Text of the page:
WASHINGTON – Following a wait for a Senate floor vote more than twice as long as those of the past seven attorneys general combined, it appears that Loretta Lynch will finally receive a vote in the Senate to confirm her as the next U.S. Attorney General. Ms. Lynch would be the first African American woman to hold that position.
People For the American Way Executive Vice President Marge Baker released the following statement:
“We congratulate Loretta Lynch on the announcement of her well-deserved, and long overdue, confirmation vote. Despite being eminently qualified, Ms. Lynch has waited for a vote on the Senate floor more than twice as long as the past seven attorneys general combined.
“We look forward to a prompt vote and to Ms. Lynch becoming the next attorney general of the United States.”
Republican leaders may want Rep. Steve King of Iowa to make himself scarce during the 2016 presidential election season, but the vocal far-right congressman made it clear in a speech to the Susan B. Anthony List’s gala last week that he intends to do nothing of the sort. Instead, he said, he would work to pressure the party’s candidates to take strong stances against abortion rights and LGBT equality in order to assure that the next president can “restore the soul of America” that was destroyed by President Obama.
“There are some of the candidates that think if they don’t come to Iowa, they don’t have to deal with Steve King,” the congressman told the anti-choice group. “But tomorrow morning at six o’clock I’m going to get on a plane and go to New Hampshire and next May 9, I’m going to be in South Carolina. And we are going to push full-spectrum constitutional conservatism — life and marriage — all the way through this.”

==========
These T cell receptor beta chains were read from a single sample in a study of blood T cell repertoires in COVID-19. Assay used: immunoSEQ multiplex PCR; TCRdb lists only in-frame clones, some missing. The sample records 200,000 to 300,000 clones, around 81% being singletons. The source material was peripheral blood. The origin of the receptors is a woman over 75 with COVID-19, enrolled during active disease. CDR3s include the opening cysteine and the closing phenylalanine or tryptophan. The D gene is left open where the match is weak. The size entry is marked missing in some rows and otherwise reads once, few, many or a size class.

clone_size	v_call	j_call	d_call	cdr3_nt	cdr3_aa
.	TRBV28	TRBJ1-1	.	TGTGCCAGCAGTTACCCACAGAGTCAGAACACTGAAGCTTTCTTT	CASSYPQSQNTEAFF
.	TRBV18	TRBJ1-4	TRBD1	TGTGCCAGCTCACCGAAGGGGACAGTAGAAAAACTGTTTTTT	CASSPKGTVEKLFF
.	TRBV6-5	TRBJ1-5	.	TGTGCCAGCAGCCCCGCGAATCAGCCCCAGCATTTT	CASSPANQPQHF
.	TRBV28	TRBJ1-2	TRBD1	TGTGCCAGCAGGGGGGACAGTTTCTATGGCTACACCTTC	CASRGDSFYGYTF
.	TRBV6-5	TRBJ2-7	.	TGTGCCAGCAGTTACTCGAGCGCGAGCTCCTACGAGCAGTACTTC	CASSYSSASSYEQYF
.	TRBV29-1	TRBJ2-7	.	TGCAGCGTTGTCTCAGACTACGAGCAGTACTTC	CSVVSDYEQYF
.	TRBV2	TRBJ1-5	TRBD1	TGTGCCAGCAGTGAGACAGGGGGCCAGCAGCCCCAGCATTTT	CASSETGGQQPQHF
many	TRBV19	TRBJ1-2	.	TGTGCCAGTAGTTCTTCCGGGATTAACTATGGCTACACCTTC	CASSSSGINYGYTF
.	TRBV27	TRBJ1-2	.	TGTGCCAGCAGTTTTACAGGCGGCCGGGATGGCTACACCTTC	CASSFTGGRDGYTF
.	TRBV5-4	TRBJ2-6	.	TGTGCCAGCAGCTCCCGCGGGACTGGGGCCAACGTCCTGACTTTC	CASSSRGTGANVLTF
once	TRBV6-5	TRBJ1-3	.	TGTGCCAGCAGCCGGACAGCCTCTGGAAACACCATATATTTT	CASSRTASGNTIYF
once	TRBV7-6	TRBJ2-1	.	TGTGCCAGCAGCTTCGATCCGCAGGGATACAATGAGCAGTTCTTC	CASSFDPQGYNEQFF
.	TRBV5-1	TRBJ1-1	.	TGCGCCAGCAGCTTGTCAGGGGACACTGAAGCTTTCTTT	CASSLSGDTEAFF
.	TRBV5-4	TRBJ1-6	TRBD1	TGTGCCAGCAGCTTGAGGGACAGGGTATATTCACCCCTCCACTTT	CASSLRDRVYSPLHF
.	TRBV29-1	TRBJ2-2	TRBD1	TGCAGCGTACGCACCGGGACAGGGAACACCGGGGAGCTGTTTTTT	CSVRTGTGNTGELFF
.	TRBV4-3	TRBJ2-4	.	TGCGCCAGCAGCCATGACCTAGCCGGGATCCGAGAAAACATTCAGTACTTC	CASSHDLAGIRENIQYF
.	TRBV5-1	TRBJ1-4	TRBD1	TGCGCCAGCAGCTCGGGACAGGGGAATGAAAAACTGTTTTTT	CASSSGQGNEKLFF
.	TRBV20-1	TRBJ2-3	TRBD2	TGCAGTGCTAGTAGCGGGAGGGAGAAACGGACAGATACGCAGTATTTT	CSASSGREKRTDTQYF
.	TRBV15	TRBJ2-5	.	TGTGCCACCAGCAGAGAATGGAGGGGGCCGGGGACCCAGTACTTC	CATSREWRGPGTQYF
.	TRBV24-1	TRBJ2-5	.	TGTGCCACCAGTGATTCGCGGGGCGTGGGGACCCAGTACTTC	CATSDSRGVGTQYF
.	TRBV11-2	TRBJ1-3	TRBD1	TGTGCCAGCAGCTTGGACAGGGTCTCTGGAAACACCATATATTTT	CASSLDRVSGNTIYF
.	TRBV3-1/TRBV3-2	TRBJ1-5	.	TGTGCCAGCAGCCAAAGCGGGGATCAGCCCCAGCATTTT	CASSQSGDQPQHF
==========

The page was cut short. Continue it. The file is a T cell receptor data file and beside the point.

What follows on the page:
King told the group that the candidates were “good people” and that Republicans are “going to have a good nominee.” But he said that likeminded conservatives still need to pray “that God raises up a president whom he will use to restore the soul of America” after the country has been “deconstructed from the White House” by “a man who is taking on the pillars of American exceptionalism with…a procedural jackhammer.”
From a mailman flying a gyrocopter to the Capitol to protest big money in politics, to Hillary Clinton making the issue a centerpiece of her campaign, to Gov. Chris Christie and Sen. Lindsey Graham being asked about their stances on campaign finance reform at Q&A events, it’s clear that money in politics is shaping up to be a major issue in 2016. Yesterday The Washington Post’s Matea Gold reported on the grassroots push to spotlight the topic of big money’s influence on our democracy:
[F]ive years after the Supreme Court’s Citizens United v. Federal Election Commission decision — which held it was unconstitutional to ban independent political spending by corporations and unions, and helped set off a financial arms race — there are signs that politicians are beginning to confront a voter backlash.